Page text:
The complex relationship between depression and progression to incident cognitive impairment across race and ethnicity

Ganesh M. Babulal, Yiqi Zhu, Catherine M. Roe, Darrell L. Hudson, Monique M. Williams, Samantha A. Murphy, Jason Doherty, Ann M. Johnson, Jean Francois Trani

Research output: Contribution to journalArticlepeer-review

Abstract

Introduction: We examined baseline differences in depression and antidepressant use among cognitively normal older adults in five ethnoracial groups and assessed whether depression predicted a faster progression to incident cognitive impairment across groups. Methods: Data from the National Alzheimer's Coordinating Center (n = 8168) were used to examine differences between non-Hispanic Whites (nHW), African Americans (AA), Hispanics, Asians, and American Indian and Alaskan Natives in cross-sectional and longitudinal models. Results: AA had a lower risk of depression compared to nHW at baseline. No statistical interactions were noted between ethnoracial groups and depression. However, depression independently predicted a faster progression to incident cognitive impairment. Hispanics and Asian participants had a higher hazard for progression compared to nHW. Discussion: Previously established risk factors between depression and dementia were not found among AA and nHW participants. The relationship between depression and ethnoracial groups is complex and suggests differential effects on progression from cognitive normality to impairment.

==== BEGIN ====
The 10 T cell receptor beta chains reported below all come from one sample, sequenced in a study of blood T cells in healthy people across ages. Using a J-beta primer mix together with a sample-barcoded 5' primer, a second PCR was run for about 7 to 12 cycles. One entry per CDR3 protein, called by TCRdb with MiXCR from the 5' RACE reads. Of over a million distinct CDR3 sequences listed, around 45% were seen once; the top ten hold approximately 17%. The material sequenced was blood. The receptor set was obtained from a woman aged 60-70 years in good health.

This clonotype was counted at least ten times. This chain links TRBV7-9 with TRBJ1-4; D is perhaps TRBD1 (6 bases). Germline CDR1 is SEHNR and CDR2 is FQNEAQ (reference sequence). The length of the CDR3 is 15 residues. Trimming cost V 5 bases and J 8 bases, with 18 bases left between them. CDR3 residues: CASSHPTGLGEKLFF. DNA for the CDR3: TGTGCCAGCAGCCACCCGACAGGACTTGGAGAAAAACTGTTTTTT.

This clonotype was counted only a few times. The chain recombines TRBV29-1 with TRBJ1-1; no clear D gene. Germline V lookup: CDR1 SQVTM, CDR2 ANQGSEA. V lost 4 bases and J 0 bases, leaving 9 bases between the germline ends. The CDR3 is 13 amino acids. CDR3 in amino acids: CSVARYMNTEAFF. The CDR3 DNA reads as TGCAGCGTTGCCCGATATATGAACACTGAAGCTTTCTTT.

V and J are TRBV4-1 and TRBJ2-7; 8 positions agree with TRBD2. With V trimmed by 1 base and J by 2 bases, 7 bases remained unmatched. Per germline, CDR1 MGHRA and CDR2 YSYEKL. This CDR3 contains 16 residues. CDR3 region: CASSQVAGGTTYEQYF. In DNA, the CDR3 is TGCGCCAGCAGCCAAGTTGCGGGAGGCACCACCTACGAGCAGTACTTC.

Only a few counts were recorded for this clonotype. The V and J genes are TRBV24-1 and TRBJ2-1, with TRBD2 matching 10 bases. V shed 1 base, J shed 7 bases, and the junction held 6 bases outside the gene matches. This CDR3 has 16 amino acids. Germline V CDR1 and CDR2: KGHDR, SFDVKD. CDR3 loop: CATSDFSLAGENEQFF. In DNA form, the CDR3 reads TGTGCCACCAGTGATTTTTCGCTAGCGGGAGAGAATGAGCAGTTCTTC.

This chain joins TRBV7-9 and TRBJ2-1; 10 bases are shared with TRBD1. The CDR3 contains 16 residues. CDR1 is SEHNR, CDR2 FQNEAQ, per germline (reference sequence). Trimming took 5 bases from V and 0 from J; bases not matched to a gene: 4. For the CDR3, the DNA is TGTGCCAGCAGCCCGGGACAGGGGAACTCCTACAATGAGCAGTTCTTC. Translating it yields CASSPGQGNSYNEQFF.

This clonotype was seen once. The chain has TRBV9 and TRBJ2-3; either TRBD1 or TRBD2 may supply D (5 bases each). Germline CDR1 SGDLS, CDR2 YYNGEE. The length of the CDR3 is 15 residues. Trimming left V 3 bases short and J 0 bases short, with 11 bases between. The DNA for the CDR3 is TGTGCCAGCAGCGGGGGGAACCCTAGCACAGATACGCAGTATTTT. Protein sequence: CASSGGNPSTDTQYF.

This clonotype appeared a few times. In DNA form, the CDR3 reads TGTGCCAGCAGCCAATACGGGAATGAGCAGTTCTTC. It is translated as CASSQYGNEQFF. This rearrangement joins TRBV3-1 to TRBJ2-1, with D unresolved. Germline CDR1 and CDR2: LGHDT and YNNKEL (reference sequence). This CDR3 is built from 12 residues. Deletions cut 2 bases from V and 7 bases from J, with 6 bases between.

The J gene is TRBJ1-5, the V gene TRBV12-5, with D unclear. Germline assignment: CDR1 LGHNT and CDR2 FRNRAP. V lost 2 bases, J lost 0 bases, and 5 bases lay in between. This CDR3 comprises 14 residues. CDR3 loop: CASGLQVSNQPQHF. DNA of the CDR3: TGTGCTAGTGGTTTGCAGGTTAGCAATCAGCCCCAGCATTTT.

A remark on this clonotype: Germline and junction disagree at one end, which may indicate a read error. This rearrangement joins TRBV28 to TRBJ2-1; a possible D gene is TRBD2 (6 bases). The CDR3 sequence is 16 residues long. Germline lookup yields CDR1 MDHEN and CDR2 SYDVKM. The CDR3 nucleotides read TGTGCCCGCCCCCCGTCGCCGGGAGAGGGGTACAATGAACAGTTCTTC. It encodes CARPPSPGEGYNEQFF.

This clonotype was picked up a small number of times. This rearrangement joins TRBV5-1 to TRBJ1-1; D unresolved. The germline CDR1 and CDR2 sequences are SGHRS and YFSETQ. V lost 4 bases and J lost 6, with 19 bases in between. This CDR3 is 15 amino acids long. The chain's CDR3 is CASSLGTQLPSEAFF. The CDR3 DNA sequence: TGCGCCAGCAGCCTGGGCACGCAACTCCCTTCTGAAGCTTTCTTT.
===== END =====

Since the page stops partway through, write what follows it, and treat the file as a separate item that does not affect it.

Original languageEnglish
JournalAlzheimer's and Dementia
DOIs
StateAccepted/In press - 2022

Keywords

  • Alzheimer's disease
  • cognitive impairment
  • depression
  • disparities
  • ethnicity
  • race

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